Surviving Deployment Only To Suffer At Home

Advice on family issues

The recent suicide note from Iraqi War veteran Daniel Somers went viral on social media, jump starting new debate on how to help veterans survive life after deployment. To begin to help family problems stemming from the recent rash of military suicides seems overwhelming to some. Programs seem lacking in the public eye.

Somers survived approximately 400 combat missions from the turret of his Humvee as a machine gunner. Following his second deployment, in 2008 he was diagnosed with PTSD, a brain injury, Gulf War syndrome, fibromyalgia and other medical problems. His family saw him return only to suffer from crippling depression, war related psychosis and physical pain. Last month he took his own life and left a note documenting his struggles. Whether Daniel sought family help or VA assistance may not be immediately known, but his note left significant criticisms of the U.S. Department of Veterans Affairs.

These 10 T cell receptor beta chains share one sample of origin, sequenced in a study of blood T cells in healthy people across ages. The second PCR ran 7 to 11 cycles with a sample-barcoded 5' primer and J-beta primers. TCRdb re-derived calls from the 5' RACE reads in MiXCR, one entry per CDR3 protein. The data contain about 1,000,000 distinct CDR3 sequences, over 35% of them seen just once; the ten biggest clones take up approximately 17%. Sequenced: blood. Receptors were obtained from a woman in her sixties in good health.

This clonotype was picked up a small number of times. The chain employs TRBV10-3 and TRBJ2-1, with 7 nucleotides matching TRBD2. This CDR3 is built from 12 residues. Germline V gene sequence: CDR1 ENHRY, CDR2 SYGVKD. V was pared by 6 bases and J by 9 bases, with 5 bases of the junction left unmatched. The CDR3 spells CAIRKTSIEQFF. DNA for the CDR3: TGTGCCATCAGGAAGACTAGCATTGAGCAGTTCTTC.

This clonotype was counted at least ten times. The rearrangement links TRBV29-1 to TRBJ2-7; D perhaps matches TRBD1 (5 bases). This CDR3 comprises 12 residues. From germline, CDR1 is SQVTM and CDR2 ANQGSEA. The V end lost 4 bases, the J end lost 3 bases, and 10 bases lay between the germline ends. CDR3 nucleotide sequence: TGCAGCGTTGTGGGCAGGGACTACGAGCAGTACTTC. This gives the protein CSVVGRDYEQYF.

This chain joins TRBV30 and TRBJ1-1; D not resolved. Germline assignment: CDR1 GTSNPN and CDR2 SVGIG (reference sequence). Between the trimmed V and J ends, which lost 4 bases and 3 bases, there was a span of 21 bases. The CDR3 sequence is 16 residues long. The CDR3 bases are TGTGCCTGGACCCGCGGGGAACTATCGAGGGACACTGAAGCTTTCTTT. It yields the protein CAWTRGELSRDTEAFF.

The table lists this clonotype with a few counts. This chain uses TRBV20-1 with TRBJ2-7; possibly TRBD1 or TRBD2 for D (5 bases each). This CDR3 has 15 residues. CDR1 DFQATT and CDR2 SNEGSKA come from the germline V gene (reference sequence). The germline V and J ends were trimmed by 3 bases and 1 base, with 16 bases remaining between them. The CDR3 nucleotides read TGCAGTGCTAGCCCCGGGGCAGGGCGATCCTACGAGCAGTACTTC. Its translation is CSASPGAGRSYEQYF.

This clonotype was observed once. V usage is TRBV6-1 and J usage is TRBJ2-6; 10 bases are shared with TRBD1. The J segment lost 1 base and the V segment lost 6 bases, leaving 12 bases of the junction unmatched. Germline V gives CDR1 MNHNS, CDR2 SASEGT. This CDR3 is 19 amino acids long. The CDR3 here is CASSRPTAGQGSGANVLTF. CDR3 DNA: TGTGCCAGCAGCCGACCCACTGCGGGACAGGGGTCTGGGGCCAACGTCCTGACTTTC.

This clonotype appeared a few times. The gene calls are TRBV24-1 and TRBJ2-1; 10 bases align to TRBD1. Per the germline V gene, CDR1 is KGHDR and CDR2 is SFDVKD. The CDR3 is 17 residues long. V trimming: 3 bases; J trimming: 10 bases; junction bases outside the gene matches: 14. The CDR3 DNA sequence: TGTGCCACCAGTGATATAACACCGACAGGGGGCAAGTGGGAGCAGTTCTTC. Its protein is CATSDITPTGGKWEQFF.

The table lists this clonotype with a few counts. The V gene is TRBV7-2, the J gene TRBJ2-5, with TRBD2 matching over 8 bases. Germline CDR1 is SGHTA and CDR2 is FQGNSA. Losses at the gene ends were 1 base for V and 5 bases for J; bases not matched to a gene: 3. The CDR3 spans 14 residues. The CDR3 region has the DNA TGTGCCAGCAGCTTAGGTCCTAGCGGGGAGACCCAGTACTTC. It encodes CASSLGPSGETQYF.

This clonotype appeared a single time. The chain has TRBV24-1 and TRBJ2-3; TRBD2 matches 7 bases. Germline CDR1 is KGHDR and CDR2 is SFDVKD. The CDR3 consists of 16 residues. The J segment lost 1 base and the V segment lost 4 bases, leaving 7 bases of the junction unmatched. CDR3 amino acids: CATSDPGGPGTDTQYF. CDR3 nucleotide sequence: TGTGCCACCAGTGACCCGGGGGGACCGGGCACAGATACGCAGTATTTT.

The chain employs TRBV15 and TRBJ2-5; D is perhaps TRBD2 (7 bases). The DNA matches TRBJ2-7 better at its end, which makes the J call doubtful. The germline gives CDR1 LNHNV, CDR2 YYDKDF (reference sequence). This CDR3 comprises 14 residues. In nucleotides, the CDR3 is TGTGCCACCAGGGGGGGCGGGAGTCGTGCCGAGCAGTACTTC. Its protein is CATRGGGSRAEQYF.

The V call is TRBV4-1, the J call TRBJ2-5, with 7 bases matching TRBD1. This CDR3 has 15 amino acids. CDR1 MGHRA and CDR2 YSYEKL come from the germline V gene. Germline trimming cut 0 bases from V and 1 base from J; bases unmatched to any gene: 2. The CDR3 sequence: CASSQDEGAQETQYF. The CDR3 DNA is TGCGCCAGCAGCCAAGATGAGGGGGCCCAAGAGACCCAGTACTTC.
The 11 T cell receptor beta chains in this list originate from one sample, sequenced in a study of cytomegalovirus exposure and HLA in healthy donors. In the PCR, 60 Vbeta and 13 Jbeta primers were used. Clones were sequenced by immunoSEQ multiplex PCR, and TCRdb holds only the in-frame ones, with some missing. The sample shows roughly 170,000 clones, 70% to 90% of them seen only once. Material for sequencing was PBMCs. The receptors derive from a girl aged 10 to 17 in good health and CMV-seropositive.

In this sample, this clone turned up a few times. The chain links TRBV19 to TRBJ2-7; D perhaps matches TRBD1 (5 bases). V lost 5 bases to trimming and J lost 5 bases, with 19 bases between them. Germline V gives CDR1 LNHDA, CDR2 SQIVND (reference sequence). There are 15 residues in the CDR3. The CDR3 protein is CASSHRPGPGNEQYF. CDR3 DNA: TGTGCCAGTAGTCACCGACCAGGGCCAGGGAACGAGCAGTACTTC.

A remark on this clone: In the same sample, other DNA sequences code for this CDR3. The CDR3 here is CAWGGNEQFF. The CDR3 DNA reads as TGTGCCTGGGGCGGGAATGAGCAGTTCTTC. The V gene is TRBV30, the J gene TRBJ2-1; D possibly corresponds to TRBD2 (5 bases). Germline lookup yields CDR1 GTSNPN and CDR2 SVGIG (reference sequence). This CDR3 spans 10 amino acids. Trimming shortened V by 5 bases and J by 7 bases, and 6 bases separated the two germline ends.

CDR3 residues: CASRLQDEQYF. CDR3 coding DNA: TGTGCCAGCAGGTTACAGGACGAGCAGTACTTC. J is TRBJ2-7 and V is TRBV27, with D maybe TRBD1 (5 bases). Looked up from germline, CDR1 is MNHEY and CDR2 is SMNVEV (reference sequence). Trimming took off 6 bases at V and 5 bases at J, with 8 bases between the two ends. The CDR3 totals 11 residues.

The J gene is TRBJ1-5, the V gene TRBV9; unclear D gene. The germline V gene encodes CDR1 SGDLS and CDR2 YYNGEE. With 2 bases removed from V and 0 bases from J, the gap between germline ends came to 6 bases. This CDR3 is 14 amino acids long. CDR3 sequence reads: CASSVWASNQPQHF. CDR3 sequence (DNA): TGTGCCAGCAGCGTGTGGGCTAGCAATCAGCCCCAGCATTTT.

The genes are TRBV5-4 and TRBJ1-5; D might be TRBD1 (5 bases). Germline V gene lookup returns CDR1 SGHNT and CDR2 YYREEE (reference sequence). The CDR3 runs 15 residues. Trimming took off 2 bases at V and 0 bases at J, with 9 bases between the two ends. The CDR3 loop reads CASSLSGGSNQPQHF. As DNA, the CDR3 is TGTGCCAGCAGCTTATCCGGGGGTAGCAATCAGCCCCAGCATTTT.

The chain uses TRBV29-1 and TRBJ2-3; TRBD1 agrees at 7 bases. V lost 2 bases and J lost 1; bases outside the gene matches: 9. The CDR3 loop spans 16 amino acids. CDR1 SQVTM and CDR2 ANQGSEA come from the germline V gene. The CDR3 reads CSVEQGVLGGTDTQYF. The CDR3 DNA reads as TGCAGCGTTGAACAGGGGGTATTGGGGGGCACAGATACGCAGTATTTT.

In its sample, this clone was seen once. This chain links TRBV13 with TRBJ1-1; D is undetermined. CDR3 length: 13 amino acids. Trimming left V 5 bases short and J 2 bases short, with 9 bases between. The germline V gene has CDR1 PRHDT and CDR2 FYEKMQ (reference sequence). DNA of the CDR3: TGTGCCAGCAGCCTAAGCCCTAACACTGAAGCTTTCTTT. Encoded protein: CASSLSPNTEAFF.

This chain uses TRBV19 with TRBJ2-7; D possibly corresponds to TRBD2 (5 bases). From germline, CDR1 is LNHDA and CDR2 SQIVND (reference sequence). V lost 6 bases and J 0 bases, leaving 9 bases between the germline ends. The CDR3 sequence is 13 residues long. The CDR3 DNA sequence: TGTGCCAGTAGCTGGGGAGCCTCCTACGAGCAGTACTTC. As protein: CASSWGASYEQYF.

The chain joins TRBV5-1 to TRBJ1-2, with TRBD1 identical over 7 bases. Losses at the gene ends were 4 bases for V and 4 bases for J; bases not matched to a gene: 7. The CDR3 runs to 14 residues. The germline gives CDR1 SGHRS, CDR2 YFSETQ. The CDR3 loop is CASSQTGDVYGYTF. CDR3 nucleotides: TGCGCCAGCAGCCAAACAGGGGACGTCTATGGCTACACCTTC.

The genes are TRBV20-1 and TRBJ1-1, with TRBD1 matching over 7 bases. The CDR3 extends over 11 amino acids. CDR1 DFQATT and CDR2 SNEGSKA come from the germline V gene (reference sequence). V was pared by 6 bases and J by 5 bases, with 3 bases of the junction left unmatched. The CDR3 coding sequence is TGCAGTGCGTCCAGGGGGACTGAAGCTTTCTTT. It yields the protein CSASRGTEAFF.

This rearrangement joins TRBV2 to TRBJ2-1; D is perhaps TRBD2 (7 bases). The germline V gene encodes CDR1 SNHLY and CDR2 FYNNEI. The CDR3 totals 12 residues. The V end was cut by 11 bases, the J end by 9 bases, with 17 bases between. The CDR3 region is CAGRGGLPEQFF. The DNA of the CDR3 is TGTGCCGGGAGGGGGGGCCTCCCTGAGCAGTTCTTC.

This tragedy coincides with recent information released by the VA that 22 U.S. military veterans commit suicide every day. Last year also saw the highest number of total military suicides among both active and nonactive personnel at 325. That is more than the total deaths for the Army in Operation Enduring Freedom in Afghanistan.

For those left behind, saddled with bereavement, they still need to help family problems caused as a result of family members service or battlefield experiences. TAPS, the Tragedy Assistance Program for Survivors, estimates that each military loss significantly affects an average of 10 other people. That means approximately 70,000 family members were significantly impacted from personal loss during the Iraq and Afghanistan wars. It also represents a gap in services where family help and family issues need to be addressed for survivors. Advice on family issues and problems is critical to these transitioning families.

Fortunately there is a new confidential program for military members and families that are transitioning through a change of status, relocation, or return to civilian life. It has been set up to address the needs of military members that were subject to dropping out of assistance or mental health programs upon any change in status. For Daniel Somers, it is too late, but hopefully other service members and families get the assistance that they need.

6 responses to “Surviving Deployment Only To Suffer At Home”

  1. Sad, but true. There is already a stigma placed on soldiers that seek help for depression or mental health issues. That has to stop.

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